At Penn State, many miles to go

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Through the centuries, "going the extra mile" has come to mean simply giving a little more than what's expected. But that's not the idiom's original phrasing or meaning -- and Jerry Sandusky must have known it.

He didn't name the nonprofit he founded for disadvantaged children "The Extra Mile." He chose to name it "The Second Mile" -- a phrasing that goes back to the idiom's source and therefore carries a special significance.

In ancient times, throughout the sprawling Roman empire, a Roman soldier could compel any civilian to carry his heavy gear for a mile. Wherever the civilian was going, whatever he was doing, he had to abandon it and submit, temporarily, to forced labor. He had to trudge one mile hauling who knows how much weight.

Citizens of vanquished countries bitterly resented serving their hated occupiers in this way. That's what it meant, and why it was so startling, for Jesus to tell his oppressed fellow Jews, in the "Sermon on the Mount" of Matthew 5, "And whoever compels you to go one mile, go with him two."

Go the second mile: Do much more than the law requires -- even for someone who's taking advantage of you. Even when the law is unjust.

Jerry Sandusky chose this specifically biblical name for his charity, implying that he'd be doing much more for children than the law requires or the government provides. Instead, under cover of a Christian call to self-sacrifice, he (allegedly) took horrific advantage of society's most vulnerable members.

Instead of sacrificing himself for others, he is accused of sacrificing them to his monstrous appetites.

And instead of adults going the second mile for children, it's now the children who'll be hauling a terrible load through the miles of life still ahead. Some of them will collapse under its weight.

Some of them might have been spared this fate, but it seems quite a few adults in "Happy Valley" didn't go even the first mile for these anonymous victims. That was essentially the grand jury's non-biblical but damning conclusion, revealed nine days ago.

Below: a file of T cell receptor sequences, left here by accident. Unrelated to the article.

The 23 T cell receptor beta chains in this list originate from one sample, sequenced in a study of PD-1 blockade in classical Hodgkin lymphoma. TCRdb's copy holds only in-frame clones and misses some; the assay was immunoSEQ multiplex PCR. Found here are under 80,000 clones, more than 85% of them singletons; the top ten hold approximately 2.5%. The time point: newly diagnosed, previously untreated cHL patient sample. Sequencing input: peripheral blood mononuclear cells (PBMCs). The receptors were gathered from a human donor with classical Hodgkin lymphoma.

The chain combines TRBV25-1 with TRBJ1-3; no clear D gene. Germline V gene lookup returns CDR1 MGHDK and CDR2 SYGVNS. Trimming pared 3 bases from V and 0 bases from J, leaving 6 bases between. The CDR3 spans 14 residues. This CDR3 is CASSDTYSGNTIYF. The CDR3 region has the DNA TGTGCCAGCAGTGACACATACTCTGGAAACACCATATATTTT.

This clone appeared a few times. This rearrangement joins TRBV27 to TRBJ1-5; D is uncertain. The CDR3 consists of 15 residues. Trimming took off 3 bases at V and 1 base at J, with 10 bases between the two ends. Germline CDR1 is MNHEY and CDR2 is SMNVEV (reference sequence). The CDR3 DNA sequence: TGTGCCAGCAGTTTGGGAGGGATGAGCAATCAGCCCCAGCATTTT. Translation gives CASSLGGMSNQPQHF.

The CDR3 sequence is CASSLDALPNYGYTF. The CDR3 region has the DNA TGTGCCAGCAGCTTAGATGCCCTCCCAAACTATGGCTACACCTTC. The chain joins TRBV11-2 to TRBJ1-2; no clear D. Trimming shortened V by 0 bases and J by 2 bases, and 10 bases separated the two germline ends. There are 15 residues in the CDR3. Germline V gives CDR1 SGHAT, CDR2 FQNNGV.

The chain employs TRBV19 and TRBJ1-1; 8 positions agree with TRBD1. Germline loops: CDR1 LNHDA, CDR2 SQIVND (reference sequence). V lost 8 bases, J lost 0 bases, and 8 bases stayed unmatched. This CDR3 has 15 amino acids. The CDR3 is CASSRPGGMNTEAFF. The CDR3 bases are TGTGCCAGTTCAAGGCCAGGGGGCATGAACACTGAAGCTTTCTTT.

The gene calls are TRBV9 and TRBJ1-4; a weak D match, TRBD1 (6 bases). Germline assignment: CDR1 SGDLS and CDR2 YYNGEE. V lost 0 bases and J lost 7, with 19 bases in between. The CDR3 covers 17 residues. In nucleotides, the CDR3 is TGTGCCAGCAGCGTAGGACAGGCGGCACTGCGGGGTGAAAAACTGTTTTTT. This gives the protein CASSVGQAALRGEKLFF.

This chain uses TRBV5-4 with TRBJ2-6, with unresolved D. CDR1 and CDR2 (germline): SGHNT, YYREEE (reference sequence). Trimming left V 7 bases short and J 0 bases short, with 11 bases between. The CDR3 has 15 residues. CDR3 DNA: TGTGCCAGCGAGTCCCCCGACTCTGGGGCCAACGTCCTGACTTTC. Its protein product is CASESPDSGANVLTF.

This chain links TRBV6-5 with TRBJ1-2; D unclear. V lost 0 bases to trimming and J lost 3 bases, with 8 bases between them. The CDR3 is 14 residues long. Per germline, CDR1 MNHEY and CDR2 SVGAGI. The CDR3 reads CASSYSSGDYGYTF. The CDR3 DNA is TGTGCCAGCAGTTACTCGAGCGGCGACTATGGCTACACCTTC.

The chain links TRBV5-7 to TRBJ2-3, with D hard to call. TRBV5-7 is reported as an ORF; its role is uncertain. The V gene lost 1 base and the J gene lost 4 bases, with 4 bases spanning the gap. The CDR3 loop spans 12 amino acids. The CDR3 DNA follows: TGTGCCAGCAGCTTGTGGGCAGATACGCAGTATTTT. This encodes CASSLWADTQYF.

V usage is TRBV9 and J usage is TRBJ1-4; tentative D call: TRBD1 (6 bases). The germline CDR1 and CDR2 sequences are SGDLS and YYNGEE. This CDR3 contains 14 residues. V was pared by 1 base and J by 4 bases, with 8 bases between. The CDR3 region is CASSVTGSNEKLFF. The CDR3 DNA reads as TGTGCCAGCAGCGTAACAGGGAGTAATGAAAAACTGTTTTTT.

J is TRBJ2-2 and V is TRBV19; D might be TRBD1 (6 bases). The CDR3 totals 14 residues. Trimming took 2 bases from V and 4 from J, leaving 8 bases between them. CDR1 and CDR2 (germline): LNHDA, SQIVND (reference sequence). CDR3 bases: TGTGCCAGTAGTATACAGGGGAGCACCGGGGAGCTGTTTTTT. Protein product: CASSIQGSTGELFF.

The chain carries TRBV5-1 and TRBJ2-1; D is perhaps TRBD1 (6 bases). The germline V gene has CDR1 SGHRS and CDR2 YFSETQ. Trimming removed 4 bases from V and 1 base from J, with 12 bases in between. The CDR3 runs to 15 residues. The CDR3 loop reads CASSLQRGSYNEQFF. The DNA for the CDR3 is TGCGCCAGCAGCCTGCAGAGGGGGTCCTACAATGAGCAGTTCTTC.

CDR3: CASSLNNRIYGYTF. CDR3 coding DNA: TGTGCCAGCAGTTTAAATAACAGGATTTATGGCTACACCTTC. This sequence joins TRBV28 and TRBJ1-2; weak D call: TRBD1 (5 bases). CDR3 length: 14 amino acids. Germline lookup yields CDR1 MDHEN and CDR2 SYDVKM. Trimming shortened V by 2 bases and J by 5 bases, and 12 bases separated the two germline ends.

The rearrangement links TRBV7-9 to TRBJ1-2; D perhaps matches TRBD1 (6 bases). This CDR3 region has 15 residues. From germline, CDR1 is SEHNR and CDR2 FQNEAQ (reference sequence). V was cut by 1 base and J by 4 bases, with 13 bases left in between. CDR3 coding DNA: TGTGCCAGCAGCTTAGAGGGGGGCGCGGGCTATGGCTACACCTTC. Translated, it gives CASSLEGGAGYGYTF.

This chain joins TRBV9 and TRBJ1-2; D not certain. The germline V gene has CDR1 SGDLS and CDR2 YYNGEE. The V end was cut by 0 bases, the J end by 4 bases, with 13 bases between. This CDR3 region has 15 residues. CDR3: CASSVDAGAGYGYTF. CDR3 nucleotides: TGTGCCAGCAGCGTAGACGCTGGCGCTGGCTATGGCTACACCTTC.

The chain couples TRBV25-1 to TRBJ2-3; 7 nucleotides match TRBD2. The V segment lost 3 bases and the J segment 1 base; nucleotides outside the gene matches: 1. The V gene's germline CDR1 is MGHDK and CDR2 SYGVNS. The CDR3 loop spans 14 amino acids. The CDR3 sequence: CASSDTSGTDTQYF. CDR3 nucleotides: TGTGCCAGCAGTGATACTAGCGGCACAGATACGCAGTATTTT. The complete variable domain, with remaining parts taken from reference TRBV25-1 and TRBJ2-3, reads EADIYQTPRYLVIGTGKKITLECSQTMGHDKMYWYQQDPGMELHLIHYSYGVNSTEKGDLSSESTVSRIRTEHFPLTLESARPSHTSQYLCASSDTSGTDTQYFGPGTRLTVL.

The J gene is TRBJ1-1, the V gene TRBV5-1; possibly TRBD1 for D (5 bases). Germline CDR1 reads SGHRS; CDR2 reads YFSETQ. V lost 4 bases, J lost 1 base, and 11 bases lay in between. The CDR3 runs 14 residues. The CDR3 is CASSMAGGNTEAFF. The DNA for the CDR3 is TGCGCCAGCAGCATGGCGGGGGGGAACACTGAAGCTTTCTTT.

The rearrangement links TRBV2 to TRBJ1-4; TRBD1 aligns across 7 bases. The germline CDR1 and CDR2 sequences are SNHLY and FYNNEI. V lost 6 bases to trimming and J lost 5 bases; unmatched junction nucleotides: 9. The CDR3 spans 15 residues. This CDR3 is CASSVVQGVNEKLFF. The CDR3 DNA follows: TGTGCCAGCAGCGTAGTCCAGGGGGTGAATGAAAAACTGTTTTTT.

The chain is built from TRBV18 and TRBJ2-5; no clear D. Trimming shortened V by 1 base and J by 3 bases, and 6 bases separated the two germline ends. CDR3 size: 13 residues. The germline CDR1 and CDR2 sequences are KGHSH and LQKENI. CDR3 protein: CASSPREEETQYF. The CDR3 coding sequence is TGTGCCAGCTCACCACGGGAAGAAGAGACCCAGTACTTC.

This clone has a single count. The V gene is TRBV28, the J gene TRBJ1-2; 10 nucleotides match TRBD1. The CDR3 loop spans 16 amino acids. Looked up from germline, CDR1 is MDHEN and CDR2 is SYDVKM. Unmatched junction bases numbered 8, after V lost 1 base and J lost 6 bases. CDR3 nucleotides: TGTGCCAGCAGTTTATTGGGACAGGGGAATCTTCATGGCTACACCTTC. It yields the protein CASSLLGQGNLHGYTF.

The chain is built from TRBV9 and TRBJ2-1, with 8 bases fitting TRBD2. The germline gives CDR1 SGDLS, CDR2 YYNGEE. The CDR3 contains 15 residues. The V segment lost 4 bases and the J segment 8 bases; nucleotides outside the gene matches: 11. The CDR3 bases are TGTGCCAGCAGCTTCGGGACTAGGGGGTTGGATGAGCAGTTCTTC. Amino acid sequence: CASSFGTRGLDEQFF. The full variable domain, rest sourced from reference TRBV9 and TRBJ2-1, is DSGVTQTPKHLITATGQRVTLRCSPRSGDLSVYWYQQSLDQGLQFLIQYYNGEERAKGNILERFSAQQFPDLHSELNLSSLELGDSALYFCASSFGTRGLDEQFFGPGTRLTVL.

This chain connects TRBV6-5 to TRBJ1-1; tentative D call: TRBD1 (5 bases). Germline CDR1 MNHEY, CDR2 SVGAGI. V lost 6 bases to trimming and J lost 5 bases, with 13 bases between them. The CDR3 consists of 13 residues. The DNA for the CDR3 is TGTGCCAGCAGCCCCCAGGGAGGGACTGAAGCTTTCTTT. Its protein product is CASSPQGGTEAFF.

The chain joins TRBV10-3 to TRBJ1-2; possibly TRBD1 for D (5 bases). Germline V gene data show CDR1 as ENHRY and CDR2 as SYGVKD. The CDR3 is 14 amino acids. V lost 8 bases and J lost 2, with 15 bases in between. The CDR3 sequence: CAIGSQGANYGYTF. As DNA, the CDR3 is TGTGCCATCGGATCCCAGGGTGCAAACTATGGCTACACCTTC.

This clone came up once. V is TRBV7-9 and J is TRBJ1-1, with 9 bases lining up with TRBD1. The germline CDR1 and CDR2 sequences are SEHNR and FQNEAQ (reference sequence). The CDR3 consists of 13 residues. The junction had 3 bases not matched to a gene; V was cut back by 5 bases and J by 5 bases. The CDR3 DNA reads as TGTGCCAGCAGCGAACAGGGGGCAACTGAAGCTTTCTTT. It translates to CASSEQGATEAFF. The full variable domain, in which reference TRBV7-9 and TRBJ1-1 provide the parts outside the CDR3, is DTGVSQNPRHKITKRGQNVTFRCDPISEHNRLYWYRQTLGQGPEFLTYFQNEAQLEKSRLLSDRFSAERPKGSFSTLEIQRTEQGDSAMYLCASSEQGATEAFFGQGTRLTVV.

Mr. Sandusky was charged with sexually assaulting at least eight boys, from 1994 to 2008, who were part of his charity's programs. If the charges are true, his moral failure -- let's not mince words -- his acts of evil are nauseatingly obvious.

But two Penn State officials were also charged, not for directly injuring any children themselves, but for failing to report to police one of Mr. Sandusky's alleged crimes in 2002 -- the on-campus rape of a 10-year-old boy -- and for providing false information about their handling of the long-ago incident during the recent investigation. They are accused of failing to do even the minimum that the law -- a just and reasonable law -- requires.

Despite the presumption of innocence and the months to wait until the full airing of facts at trial, revulsion at these failures and at others' failure to take the possibility of wrongdoing seriously led Penn State trustees to fire legendary coach Joe Paterno and to force the resignation of longtime university president Graham Spanier.

The trustees were right.

At Saturday's game, many people went beyond the minimum civility required for a peaceful and enjoyable sporting event. The Nittany Lions walked rather than ran into the stadium and joined the opposing team to pray together. Spectators observed two moments of silence and formed a blue-clad human ribbon to honor victims of child abuse.

Their sorrow and concern were right.

But was it right to hope that all these appropriate actions meant "the healing process started to begin?" Only if we remind ourselves that it will be, because it must be, a long process. Collectively, we have a mile or two to walk.

Already the idea that sexually abusing children is a "disease" has been suggested. If so, it's not only a disease. The human will is involved. No one chooses to get breast cancer, but anyone can choose not to rape a little boy.

We all have our own sins, so we don't throw stones. But some actions have more dire consequences than others. As a culture we owe one another the respect necessary to discern among them, punish as appropriate and protect the innocent. It's the minimum we must do. It's the first mile.

Going the second mile is not for us to do collectively; that would be enabling. It's for the individual to undertake, if and when he's strong enough.

That's the greatest irony here: If anyone in this sordid and tragic situation ever truly goes the second mile, it will be the victims whose trust and very beings were so violated.

For them, there is a promise a little earlier in the same chapter of Matthew: "Blessed are those who mourn, for they shall be comforted."

Ruth Ann Dailey: .


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